Damiana - why enhancing estrogens is not advisable

By Serge Kreutz

Damiana, turnera diffusa by scientific name, is yet another herbal medication, which is sold as an aphrodisiac. It has been claimed that it is more effective in women than in men, but allegedly can be of help for men, too. Unlike what is the case for tongkat ali, there is little modern scientific research on damiana.

Of course, there are "empirical" ethnobotanical references reaching back decades and even centuries, though less than for the vaginal tightness herbs kayu rapat and daun sirih. And the empirical references for the aphrodisiac value of damiana are far less definite and affirmative than for the other two herbals mentioned above.

I (as a man) have tested damiana myself. It has no effect on me, just as ginseng has no effect on me. I have also talked with women who have tried it. I don't know of anybody on whom it would have had an effect in a range of just 10 percent of the effect of tongkat ali, kayu rapat, or daun sirih.

Apart from their ineffectiveness on me, there is another parallelism between damiana and ginseng. Surprisingly enough, both are estrogenic substances. D. Zava, C. Dollbaum, and M. Blen of Aeron Biotechnology, San Leandro, California, USA, conducted a study, the results of which were published under the title "Estrogen and progestin bioactivity of foods, herbs, and spices" in the scientific Journal Proc Soc Exp Biol Med in March 1998.

The authors summarized the results as follows:

"In this study we report on the content and bioactivity of plant (phyto) estrogens and progestins in various foods, herbs, and spices, before and after human consumption. Over 150 herbs traditionally used by herbalists for treating a variety of health problems were extracted and tested for their relative capacity to compete with estradiol and progesterone binding to intracellular receptors for progesterone (PR) and estradiol (ER) in intact human breast cancer cells. The six highest ER-binding herbs that are commonly consumed were soy, licorice, red clover, thyme, tumeric, hops, and verbena. The six highest PR-binding herbs and spices commonly consumed were oregano, verbena, tumeric, thyme, red clover and damiana."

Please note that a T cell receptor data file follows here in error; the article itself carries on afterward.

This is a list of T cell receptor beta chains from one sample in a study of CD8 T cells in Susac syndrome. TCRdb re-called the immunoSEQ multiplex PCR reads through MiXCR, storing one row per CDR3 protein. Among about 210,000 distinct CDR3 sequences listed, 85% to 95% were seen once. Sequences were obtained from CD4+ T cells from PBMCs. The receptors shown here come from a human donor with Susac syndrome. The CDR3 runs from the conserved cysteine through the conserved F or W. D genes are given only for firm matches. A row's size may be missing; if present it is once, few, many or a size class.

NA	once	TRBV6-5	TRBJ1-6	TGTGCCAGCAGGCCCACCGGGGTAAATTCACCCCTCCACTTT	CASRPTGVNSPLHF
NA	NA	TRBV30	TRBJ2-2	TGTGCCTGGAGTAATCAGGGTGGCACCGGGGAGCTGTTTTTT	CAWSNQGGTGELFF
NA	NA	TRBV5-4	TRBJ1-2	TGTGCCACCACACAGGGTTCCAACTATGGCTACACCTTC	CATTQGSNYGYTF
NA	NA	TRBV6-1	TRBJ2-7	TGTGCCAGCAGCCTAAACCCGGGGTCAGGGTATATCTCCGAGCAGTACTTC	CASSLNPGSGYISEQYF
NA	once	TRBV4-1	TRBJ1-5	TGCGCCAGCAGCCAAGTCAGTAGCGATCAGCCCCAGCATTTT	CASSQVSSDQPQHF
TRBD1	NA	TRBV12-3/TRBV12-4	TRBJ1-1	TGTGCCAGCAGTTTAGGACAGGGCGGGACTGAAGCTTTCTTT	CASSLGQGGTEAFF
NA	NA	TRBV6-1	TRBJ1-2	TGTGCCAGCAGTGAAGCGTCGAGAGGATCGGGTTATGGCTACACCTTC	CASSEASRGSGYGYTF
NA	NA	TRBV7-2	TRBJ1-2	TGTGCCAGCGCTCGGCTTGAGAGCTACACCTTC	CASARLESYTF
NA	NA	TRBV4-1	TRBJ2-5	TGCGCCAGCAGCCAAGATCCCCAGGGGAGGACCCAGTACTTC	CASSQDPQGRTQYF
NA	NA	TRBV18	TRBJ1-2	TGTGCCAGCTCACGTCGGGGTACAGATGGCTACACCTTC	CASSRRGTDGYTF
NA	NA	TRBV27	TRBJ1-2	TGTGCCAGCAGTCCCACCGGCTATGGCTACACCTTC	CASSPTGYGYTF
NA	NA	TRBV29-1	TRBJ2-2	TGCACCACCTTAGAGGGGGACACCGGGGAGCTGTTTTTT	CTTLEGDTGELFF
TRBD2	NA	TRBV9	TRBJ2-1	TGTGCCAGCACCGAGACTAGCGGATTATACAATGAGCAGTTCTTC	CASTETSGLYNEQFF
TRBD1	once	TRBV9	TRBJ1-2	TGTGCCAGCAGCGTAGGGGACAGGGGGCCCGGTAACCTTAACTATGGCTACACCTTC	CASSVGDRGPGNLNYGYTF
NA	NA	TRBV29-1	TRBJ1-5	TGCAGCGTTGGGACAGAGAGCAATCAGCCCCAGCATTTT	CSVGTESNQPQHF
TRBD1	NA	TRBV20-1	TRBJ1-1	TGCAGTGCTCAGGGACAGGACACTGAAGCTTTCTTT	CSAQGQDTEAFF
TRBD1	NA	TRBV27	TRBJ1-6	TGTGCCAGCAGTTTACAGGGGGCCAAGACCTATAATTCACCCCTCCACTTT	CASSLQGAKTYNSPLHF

It is already known that estrogenic substances can have some beneficial effects on the health of men as well as women. In some scientific studies, it has been shown that regardless of the age of adult men, higher estrogen levels mean protection against heart disease and stroke.

What these studies do not mention is the fact that the same phytoestrogens that protect against heart attacks also have the power to greatly interrupt the sexual appetite and sexual function of men.

I am not particularly afraid of dying of a heart attack. I will die of some cause anyway, and a quick death from a heart attack is probably better than a slow death from cancer or some other prolonged ailment.

What I don't want is a disturbance of my sexual function for as long as I am alive. I have, therefore, decided against substances such as damiana.

And I believe that even for women, phytoestrogens are ill-advised.

It has been known for decades that both sexes produce both so-called sex hormones, estrogens and testosterone (with the main estrogen, estradiol, actually metabolized from testosterone by the enzyme aromatase). However, men's testosterone levels are about ten times as high as those of women.

In both sexes, testosterone is essential for sex drive. Men lacking in testosterone usually are sexually sluggish or impotent, while raising the testosterone levels in women just slightly can make a very, very big difference for sexual appetite. This is why many women react so well on tongkat ali, even if they take dosages much lower than men do.

In general, phytoestrogens are credited with disrupting sexual functions in mammalian males, rather than supporting them. For example, cattle grazing on fields of red clover (a phytoestrogen) will experience a marked decline in fertility.